Justia Internet Law Opinion Summaries

Articles Posted in US Court of Appeals for the Sixth Circuit
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The Playpen website, a message board for advertising and distributing child pornography, is within the “dark-web,” protected by the “Tor hidden service network,” rendering the website relatively inaccessible. A foreign law enforcement agency alerted FBI agents of its suspicions that a U.S.-based IP address was used to house Playpen. Agents identified the server and executed a search warrant, which allowed them to create a duplicate server at a government facility in the Eastern District of Virginia. The FBI assumed administrative control of the website, then obtained a search warrant from the Eastern District of Virginia to employ a Network Investigative Technique (NIT) to unmask anonymous users. The NIT warrant led the District Court of the Southern District of Ohio to issue a search warrant that allowed authorities to search Bateman’s residence and computer where they found over 599 illicit images of children. The Sixth Circuit affirmed the denial of motions to suppress the evidence and for a "Franks" hearing, to question Agent Macfarlane, who submitted the affidavit to obtain the NIT warrant. The search of Bateman’s home was valid under the good-faith exception. Agent Macfarlane’s affidavit provided a detailed and sufficiently specific picture of Playpen and of the NIT program; it accurately described the locations to be searched, which necessarily included locations outside of the Eastern District of Virginia, and accurately described the NIT’s operation as triggered only when an activating computer’s signals entered the Eastern District of Virginia. View "United States v. Bateman" on Justia Law

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Novak created a “farcical Facebook account” that looked like the Parma Police Department’s official page. The page was up for 12 hours and published posts including a recruitment advertisement that “strongly encourag[ed] minorities to not apply.” and an advertisement for a “Pedophile Reform" event. Some of its about 100 followers thought it was funny. Others were angry or confused and called the police station. The Department posted a warning on its official Facebook page. Novak reposted that warning on his page, to “deepen his satire.” Novak deleted “pedantic comments” on his page explaining that the page was fake, The Department contacted Facebook requesting that the page be shut down and informed local news outlets. Novak deleted his creation. Based on a search warrant and subpoena, Facebook disclosed that Novak was behind the fake. The police obtained warrants to search Novak’s apartment and to arrest him, stating that Novak unlawfully impaired the department’s functions. Novak responded that, other than 12 minutes of phone calls, the police department suffered no disruption. Novak was acquitted, then sued, alleging violations of his constitutional and statutory rights. The district court dismissed in part, with 26 claims remaining. The Sixth Circuit granted the officers qualified immunity on claims related to anonymous speech, censorship in a public forum, and the right to receive speech were dismissed. View "Novak v. City of Parma" on Justia Law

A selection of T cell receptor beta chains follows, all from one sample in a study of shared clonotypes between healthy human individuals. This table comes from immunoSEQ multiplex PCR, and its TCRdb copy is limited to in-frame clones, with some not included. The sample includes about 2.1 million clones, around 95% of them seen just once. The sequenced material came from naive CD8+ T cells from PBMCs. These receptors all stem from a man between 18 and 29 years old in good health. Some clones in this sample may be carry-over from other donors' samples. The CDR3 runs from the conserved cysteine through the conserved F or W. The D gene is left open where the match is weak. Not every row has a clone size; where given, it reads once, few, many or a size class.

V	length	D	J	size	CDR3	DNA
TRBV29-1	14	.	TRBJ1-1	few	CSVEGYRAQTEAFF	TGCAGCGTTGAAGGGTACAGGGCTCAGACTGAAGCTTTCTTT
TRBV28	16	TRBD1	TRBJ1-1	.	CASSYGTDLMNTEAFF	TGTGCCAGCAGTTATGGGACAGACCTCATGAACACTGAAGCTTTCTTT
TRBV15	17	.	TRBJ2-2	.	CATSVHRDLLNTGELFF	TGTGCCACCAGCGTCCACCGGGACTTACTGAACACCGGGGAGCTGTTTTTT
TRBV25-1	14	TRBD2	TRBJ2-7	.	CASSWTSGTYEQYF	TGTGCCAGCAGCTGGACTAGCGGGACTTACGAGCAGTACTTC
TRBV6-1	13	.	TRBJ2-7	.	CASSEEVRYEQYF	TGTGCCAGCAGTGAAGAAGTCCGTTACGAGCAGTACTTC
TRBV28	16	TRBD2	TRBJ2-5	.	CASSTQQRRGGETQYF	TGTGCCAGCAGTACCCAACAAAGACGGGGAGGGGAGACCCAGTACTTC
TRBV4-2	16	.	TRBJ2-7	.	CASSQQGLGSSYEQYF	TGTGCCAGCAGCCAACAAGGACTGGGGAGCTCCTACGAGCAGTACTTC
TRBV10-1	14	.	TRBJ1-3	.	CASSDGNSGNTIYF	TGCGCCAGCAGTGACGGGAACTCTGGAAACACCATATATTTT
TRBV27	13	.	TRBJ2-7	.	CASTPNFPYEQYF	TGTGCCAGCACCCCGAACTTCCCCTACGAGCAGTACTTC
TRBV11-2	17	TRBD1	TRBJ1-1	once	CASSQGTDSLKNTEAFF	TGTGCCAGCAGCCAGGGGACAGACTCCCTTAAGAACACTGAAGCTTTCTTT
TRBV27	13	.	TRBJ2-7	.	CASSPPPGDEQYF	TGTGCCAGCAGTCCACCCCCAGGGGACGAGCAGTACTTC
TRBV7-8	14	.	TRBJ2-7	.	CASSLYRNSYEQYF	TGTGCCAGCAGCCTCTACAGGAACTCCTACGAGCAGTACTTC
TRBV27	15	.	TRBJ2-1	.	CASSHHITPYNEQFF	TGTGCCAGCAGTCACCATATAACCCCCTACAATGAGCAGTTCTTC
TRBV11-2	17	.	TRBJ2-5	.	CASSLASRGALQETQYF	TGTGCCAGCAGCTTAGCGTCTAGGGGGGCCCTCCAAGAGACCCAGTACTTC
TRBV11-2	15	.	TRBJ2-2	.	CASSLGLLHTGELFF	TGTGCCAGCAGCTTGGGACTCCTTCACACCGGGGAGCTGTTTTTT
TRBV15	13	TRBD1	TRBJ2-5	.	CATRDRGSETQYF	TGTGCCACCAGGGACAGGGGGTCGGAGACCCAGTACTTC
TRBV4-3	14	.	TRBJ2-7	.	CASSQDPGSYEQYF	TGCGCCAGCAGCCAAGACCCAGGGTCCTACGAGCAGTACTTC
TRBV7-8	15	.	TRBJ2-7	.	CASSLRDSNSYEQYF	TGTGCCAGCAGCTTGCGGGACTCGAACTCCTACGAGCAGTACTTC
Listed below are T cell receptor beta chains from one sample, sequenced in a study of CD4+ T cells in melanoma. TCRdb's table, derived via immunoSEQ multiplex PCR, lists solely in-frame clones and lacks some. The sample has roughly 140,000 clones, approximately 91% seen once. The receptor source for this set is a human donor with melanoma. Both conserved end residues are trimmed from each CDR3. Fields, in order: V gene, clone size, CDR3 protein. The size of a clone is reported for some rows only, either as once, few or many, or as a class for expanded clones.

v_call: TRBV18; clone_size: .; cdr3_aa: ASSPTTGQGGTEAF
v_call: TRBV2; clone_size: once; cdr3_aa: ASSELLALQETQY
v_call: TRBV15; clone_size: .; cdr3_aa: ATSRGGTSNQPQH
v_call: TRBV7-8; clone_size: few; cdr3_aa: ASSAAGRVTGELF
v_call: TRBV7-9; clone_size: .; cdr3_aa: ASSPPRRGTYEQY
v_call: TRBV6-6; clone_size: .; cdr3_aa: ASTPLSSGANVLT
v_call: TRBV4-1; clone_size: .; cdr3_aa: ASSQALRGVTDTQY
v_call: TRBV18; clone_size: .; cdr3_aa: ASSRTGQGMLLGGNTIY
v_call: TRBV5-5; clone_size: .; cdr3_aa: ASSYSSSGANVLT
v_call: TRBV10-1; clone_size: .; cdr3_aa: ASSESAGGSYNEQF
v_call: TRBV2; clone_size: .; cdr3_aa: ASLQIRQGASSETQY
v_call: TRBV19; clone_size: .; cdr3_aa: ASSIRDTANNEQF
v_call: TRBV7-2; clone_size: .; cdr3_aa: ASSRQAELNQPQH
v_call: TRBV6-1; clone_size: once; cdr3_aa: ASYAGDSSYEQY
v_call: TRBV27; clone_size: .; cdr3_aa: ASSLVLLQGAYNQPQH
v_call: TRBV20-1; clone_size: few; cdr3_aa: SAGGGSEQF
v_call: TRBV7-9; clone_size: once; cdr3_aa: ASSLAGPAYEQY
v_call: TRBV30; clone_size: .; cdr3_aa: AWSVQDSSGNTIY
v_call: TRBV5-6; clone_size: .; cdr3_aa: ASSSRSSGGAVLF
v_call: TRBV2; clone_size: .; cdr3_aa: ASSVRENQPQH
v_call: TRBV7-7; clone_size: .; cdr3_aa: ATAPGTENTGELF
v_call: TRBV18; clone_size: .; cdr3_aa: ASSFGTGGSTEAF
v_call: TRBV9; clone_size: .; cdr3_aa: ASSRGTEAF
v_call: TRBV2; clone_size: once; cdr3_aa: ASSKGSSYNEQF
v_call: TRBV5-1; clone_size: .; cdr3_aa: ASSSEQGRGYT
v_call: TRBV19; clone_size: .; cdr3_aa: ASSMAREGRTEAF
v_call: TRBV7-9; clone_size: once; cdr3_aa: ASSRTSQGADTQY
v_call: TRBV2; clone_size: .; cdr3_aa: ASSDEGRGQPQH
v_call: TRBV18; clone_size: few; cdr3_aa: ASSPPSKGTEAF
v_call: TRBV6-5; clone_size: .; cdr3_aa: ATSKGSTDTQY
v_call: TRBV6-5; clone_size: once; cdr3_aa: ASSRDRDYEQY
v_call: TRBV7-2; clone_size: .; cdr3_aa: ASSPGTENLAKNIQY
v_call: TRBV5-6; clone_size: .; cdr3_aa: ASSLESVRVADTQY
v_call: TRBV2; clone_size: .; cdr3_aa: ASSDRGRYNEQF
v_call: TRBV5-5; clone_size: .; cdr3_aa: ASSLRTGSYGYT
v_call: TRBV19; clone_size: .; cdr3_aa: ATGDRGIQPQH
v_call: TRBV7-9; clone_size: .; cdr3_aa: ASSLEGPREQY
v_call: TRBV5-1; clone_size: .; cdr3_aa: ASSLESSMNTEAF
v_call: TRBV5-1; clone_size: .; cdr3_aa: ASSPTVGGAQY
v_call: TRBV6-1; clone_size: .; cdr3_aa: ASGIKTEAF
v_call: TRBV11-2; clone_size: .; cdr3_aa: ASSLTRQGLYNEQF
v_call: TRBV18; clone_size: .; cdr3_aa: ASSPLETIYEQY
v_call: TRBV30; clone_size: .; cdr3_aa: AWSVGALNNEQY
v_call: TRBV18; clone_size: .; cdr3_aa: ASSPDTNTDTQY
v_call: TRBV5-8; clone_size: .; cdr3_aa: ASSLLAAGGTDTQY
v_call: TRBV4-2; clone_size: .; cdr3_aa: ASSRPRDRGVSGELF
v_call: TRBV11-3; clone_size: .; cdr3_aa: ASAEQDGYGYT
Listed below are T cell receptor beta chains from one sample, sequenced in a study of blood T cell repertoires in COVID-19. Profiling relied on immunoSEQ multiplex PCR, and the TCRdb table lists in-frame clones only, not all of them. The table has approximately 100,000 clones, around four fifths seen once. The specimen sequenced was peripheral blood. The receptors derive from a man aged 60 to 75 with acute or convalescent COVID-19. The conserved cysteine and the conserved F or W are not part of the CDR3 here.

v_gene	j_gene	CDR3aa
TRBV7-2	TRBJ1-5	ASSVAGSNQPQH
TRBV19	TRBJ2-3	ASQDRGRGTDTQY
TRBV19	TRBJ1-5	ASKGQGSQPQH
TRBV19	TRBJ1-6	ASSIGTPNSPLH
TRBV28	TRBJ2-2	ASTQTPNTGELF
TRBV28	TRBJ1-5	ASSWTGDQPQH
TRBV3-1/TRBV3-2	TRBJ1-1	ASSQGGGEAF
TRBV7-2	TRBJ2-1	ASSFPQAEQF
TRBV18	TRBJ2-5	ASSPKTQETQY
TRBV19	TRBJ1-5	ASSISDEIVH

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Team sells materials to help individuals profit in multi-level marketing businesses. Doe anonymously runs the “Amthrax” blog, in which he criticizes multi-level marketing companies and Team. Doe posted a hyperlink to a downloadable copy of the entirety of “The Team Builder’s Textbook,” copyrighted by Team. After Team served the blog’s host with a take-down notice under the Digital Millennium Copyright Act, 17 U.S.C. 512, Doe removed the hyperlink. Team filed suit, seeking only injunctive relief and that the court identify Doe. Doe asserted fair-use and copyright-misuse defenses and that he has a First Amendment right to speak anonymously. The court ultimately entered summary judgment for Team, found that unmasking Doe “was unnecessary to ensure that defendant would not engage in future infringement” and that “defendant has already declared ... that he has complied with the proposed injunctive relief” by destroying the copies of the Textbook in his possession such that “no further injunctive relief is necessary.” The Sixth Circuit remanded with respect to unmasking Doe; the district court failed to recognize the presumption in favor of open judicial records. View "Signature Management Team, LLC v. Doe" on Justia Law